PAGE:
The Girl Who Kicked the Hornet's Nest by Stieg Larsson
The final installment of the Millennium Trilogy.   Here Lisbeth Salander and Mikael Blomkvist are joined by a couple of secondary female characters that are strong and appealing, and this third book returns to earlier story threads to tie up loose ends. Book Discussion Questions from Reading Group Guides
Girl with a Pearl Earring by Tracy Chevalier
A maid in the house of the artist Vermeer inspires the painter to do a portrait of her wearing his wife's pearl earring, causing a scandal that changes the young woman's life. Book Discussion Questions from ReadingGroupGuides
The Girl with the Dragon Tattoo by Steig Larsson
Lisbeth Salander, a pierced and tattooed genius hacker, and Mikael Blomkvist, a crusading journalist, investigate the disappearance and perhaps murder of Harriet Vanger, young scion of one one of the wealthiest families in Sweden. Book Discussion Questions from Bookbrowse
The Girls from Ames by Jeffrey Zaslow
The true story of a 40-year friendship among 11 childhood friends through college, careers, marriage, motherhood, divorce, illness, and the mysterious death of one. Book Discussion Questions from ReadingGroupGuides
The Glass Castle: A Memoir by Jeannette Walls
Walls recalls growing up in a dysfunctional yet creative family with a brilliant, charismatic father, who was destructive and dishonest when he drank, and a free-spirited artist mother, who hated domesticity and the responsibility of raising a family. Book Discussion Questions from ReadingGroupGuides
Go Set a Watchman by Harper Lee
An earlier written sequel of To Kill a Mockingbird set in the 1950s, Go Set a Watchman casts the beloved characters of Scout and Atticus in a new light, and poses the question of how far we have really come in the battle against discrimination.  Book Discussion Questions from Reading Group Guides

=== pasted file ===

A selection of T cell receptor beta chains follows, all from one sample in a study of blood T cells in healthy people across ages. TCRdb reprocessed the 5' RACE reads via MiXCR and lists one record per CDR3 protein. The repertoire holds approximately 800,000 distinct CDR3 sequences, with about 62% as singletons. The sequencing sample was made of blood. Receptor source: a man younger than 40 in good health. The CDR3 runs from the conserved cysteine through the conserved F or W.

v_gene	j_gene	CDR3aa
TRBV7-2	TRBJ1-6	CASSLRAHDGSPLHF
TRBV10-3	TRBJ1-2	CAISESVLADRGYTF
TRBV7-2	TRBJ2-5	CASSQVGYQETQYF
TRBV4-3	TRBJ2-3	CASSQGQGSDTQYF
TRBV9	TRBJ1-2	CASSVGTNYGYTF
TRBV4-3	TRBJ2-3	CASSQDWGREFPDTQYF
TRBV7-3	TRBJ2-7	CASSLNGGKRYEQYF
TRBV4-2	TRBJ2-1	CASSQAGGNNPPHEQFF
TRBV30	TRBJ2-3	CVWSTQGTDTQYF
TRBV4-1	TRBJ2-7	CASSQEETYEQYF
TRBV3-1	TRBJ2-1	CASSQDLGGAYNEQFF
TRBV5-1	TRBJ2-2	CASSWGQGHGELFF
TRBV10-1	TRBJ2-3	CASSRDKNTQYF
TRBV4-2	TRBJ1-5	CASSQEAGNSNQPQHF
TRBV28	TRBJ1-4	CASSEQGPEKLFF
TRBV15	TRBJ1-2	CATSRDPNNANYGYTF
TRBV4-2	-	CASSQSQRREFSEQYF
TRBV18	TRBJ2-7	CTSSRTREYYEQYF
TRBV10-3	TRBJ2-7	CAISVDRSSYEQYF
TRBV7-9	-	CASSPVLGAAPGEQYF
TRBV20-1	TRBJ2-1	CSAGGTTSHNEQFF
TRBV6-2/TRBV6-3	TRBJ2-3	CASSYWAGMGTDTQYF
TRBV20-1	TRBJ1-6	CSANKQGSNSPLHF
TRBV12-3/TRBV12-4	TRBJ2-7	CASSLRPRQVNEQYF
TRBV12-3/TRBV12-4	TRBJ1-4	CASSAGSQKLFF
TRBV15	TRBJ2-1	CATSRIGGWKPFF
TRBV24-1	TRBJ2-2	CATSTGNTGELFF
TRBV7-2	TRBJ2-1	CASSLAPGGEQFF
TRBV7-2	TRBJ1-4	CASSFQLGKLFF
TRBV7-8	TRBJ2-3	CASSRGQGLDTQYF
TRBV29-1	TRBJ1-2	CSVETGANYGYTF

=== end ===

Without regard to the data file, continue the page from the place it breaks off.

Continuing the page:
Gone Girl by Gillian Flynn
On the fifth anniversary of a seemingly ideal couple, wife Amy disappears and her husband Nick becomes the chief suspect. The novel alternates between Nick's point of view and Amy's (via her diary entries), engaging the reader in which version of events is accurate-- if any. Book Discussion Questions from Lit Lovers
The Guernsey Literary and Potato Peel Pie Society by Mary Ann and Annie Barrows Shaffer
A novel in letters about the WWII German occupation of Guernsey, one of the Channel Islands between France and England. An often sweet and funny book, with tinges of sadness. Book Discussion Questions from ReadingGroupGuides
Half the Sky: Turning Oppression into Opportunity for Women Worldwide by Nicholas Kristof and Sheryl WuDunn
Two Pulitzer Prize winning authors issue a call to arms against the oppression of women in the developing world. The book highlights individuals working to effect change -- covering topics such as sex slavery, maternal mortality, and gender-based violence. Book Discussion Questions from Book Browse
Handle With Care by Jodi Picoult
A daughter born with a severe bone disease is the central focus of the family, to the detriment of her older sister and her parents’ marriage. When her mother pursues a suit against her obstetrician best friend, the family implodes. Book Discussion Questions from LitLovers
The Help by Kathryn Stockett
In 1960s Jackson, Mississippi aspiring author Skeeter, who is white, gains the trust of some of the town's black maids and departs from her newspaper advice column assignment to secretly write a book from their point of view about being 'the help.' Book Discussion Questions from LitLovers
Hillbilly Elegy by J. D. Vance
A personal reflection on upward mobility in America seen through the lens of a white, working-class family in the Midwest.  The UW-Madison Go Big Read Common Book Program selection for 2017.  Book Discussion Questions from MPL/UW-Madison
The Hobbit by J. R. R. Tolkien